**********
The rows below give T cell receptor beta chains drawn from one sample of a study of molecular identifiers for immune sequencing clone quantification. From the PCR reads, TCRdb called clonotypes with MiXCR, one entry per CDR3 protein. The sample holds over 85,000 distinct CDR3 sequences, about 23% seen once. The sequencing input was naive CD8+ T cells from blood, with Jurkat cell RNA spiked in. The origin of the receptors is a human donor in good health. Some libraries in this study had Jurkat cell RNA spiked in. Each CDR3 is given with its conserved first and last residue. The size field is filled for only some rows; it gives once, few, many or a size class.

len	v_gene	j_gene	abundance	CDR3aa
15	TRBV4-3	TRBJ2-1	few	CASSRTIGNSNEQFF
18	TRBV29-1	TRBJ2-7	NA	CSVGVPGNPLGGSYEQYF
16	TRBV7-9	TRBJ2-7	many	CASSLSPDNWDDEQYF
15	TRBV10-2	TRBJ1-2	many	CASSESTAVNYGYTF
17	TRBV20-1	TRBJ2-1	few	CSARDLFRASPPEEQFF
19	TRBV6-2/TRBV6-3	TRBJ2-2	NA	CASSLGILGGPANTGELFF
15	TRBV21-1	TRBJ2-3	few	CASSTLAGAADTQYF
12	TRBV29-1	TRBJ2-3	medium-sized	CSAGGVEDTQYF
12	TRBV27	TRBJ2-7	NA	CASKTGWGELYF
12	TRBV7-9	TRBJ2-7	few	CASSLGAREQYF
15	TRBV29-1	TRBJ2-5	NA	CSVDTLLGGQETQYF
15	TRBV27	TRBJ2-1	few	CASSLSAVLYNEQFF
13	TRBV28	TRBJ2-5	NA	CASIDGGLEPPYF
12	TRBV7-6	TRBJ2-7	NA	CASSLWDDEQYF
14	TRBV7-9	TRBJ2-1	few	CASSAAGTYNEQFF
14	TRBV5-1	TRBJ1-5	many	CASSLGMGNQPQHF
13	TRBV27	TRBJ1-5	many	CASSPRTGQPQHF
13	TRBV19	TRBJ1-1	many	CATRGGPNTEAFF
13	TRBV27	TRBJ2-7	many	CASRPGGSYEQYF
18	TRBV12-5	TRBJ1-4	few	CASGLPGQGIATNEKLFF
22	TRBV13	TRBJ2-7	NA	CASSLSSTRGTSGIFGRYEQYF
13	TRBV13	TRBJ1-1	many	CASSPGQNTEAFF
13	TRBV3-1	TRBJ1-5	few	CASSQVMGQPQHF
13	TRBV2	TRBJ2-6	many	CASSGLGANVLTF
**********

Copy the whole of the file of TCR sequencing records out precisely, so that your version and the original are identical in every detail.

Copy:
The rows below give T cell receptor beta chains drawn from one sample of a study of molecular identifiers for immune sequencing clone quantification. From the PCR reads, TCRdb called clonotypes with MiXCR, one entry per CDR3 protein. The sample holds over 85,000 distinct CDR3 sequences, about 23% seen once. The sequencing input was naive CD8+ T cells from blood, with Jurkat cell RNA spiked in. The origin of the receptors is a human donor in good health. Some libraries in this study had Jurkat cell RNA spiked in. Each CDR3 is given with its conserved first and last residue. The size field is filled for only some rows; it gives once, few, many or a size class.

len	v_gene	j_gene	abundance	CDR3aa
15	TRBV4-3	TRBJ2-1	few	CASSRTIGNSNEQFF
18	TRBV29-1	TRBJ2-7	NA	CSVGVPGNPLGGSYEQYF
16	TRBV7-9	TRBJ2-7	many	CASSLSPDNWDDEQYF
15	TRBV10-2	TRBJ1-2	many	CASSESTAVNYGYTF
17	TRBV20-1	TRBJ2-1	few	CSARDLFRASPPEEQFF
19	TRBV6-2/TRBV6-3	TRBJ2-2	NA	CASSLGILGGPANTGELFF
15	TRBV21-1	TRBJ2-3	few	CASSTLAGAADTQYF
12	TRBV29-1	TRBJ2-3	medium-sized	CSAGGVEDTQYF
12	TRBV27	TRBJ2-7	NA	CASKTGWGELYF
12	TRBV7-9	TRBJ2-7	few	CASSLGAREQYF
15	TRBV29-1	TRBJ2-5	NA	CSVDTLLGGQETQYF
15	TRBV27	TRBJ2-1	few	CASSLSAVLYNEQFF
13	TRBV28	TRBJ2-5	NA	CASIDGGLEPPYF
12	TRBV7-6	TRBJ2-7	NA	CASSLWDDEQYF
14	TRBV7-9	TRBJ2-1	few	CASSAAGTYNEQFF
14	TRBV5-1	TRBJ1-5	many	CASSLGMGNQPQHF
13	TRBV27	TRBJ1-5	many	CASSPRTGQPQHF
13	TRBV19	TRBJ1-1	many	CATRGGPNTEAFF
13	TRBV27	TRBJ2-7	many	CASRPGGSYEQYF
18	TRBV12-5	TRBJ1-4	few	CASGLPGQGIATNEKLFF
22	TRBV13	TRBJ2-7	NA	CASSLSSTRGTSGIFGRYEQYF
13	TRBV13	TRBJ1-1	many	CASSPGQNTEAFF
13	TRBV3-1	TRBJ1-5	few	CASSQVMGQPQHF
13	TRBV2	TRBJ2-6	many	CASSGLGANVLTF